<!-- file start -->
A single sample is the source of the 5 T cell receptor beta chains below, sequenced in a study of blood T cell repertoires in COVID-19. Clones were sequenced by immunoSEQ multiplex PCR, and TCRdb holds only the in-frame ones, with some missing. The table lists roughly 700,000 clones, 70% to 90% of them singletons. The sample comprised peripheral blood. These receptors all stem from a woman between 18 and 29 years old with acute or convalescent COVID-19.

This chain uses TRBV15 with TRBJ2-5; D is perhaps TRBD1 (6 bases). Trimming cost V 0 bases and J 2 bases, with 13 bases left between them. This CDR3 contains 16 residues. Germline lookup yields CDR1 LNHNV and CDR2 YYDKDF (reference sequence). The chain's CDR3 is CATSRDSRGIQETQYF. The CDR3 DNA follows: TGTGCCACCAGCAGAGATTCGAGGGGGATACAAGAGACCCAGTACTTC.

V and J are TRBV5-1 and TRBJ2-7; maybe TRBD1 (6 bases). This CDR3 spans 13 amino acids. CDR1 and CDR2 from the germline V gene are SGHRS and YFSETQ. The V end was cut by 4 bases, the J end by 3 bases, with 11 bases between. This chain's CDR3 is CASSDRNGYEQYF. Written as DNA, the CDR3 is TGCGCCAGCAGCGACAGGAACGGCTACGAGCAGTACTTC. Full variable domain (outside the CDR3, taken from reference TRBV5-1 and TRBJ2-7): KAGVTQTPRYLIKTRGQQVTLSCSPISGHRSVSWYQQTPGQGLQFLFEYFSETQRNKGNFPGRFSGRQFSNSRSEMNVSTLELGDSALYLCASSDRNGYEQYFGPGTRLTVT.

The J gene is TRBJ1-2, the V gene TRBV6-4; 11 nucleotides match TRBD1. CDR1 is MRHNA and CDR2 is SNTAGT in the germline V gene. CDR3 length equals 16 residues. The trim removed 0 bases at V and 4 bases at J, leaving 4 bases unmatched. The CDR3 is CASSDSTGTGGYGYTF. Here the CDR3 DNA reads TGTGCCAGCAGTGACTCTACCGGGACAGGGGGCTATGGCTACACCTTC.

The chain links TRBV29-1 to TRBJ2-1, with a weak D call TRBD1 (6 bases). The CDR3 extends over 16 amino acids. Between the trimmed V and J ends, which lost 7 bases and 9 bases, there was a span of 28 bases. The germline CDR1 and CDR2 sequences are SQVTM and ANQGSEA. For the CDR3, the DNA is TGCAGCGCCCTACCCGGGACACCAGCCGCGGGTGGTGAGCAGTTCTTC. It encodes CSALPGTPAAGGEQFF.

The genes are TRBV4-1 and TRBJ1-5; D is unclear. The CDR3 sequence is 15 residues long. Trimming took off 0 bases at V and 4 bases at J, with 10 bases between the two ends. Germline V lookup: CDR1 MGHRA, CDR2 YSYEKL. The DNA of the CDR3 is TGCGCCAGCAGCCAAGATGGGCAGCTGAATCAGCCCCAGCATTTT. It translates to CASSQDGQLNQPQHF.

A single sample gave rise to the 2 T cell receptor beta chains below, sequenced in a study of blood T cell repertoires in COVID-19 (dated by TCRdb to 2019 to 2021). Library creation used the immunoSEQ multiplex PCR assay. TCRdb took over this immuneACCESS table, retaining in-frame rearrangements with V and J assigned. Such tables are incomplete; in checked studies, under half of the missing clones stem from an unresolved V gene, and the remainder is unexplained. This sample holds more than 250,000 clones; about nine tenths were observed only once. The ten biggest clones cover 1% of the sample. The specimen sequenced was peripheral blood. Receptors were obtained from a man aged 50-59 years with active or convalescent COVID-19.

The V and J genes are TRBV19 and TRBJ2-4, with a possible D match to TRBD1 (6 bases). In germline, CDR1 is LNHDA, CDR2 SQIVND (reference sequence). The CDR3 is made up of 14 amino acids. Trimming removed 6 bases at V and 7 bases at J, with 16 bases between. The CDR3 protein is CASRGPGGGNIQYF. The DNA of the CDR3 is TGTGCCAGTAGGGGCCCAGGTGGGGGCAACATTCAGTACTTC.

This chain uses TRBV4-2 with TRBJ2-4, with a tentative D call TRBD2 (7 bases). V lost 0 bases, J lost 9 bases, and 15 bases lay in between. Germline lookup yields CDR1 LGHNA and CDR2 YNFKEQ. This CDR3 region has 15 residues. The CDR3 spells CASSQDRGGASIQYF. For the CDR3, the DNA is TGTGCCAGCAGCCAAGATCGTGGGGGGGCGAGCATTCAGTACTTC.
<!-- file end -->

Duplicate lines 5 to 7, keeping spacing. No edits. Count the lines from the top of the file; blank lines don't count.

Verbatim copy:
The chain links TRBV29-1 to TRBJ2-1, with a weak D call TRBD1 (6 bases). The CDR3 extends over 16 amino acids. Between the trimmed V and J ends, which lost 7 bases and 9 bases, there was a span of 28 bases. The germline CDR1 and CDR2 sequences are SQVTM and ANQGSEA. For the CDR3, the DNA is TGCAGCGCCCTACCCGGGACACCAGCCGCGGGTGGTGAGCAGTTCTTC. It encodes CSALPGTPAAGGEQFF.

The genes are TRBV4-1 and TRBJ1-5; D is unclear. The CDR3 sequence is 15 residues long. Trimming took off 0 bases at V and 4 bases at J, with 10 bases between the two ends. Germline V lookup: CDR1 MGHRA, CDR2 YSYEKL. The DNA of the CDR3 is TGCGCCAGCAGCCAAGATGGGCAGCTGAATCAGCCCCAGCATTTT. It translates to CASSQDGQLNQPQHF.

A single sample gave rise to the 2 T cell receptor beta chains below, sequenced in a study of blood T cell repertoires in COVID-19 (dated by TCRdb to 2019 to 2021). Library creation used the immunoSEQ multiplex PCR assay. TCRdb took over this immuneACCESS table, retaining in-frame rearrangements with V and J assigned. Such tables are incomplete; in checked studies, under half of the missing clones stem from an unresolved V gene, and the remainder is unexplained. This sample holds more than 250,000 clones; about nine tenths were observed only once. The ten biggest clones cover 1% of the sample. The specimen sequenced was peripheral blood. Receptors were obtained from a man aged 50-59 years with active or convalescent COVID-19.